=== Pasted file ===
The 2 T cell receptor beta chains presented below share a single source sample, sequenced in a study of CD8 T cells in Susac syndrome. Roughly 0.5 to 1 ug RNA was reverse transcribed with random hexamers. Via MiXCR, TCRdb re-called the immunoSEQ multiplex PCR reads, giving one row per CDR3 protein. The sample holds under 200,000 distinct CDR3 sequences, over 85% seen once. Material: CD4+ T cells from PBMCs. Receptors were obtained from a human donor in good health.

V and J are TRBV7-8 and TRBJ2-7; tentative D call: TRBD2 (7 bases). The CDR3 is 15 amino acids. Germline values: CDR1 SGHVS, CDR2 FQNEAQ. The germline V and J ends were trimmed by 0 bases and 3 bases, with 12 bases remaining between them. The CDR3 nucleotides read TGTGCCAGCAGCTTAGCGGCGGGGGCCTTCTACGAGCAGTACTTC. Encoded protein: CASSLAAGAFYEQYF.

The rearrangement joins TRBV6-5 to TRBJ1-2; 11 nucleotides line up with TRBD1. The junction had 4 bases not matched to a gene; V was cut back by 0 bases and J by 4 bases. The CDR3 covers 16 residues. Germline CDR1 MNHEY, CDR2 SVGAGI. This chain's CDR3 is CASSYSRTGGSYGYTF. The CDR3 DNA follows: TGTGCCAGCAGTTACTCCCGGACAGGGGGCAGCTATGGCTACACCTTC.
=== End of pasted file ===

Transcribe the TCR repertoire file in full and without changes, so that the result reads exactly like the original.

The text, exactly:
The 2 T cell receptor beta chains presented below share a single source sample, sequenced in a study of CD8 T cells in Susac syndrome. Roughly 0.5 to 1 ug RNA was reverse transcribed with random hexamers. Via MiXCR, TCRdb re-called the immunoSEQ multiplex PCR reads, giving one row per CDR3 protein. The sample holds under 200,000 distinct CDR3 sequences, over 85% seen once. Material: CD4+ T cells from PBMCs. Receptors were obtained from a human donor in good health.

V and J are TRBV7-8 and TRBJ2-7; tentative D call: TRBD2 (7 bases). The CDR3 is 15 amino acids. Germline values: CDR1 SGHVS, CDR2 FQNEAQ. The germline V and J ends were trimmed by 0 bases and 3 bases, with 12 bases remaining between them. The CDR3 nucleotides read TGTGCCAGCAGCTTAGCGGCGGGGGCCTTCTACGAGCAGTACTTC. Encoded protein: CASSLAAGAFYEQYF.

The rearrangement joins TRBV6-5 to TRBJ1-2; 11 nucleotides line up with TRBD1. The junction had 4 bases not matched to a gene; V was cut back by 0 bases and J by 4 bases. The CDR3 covers 16 residues. Germline CDR1 MNHEY, CDR2 SVGAGI. This chain's CDR3 is CASSYSRTGGSYGYTF. The CDR3 DNA follows: TGTGCCAGCAGTTACTCCCGGACAGGGGGCAGCTATGGCTACACCTTC.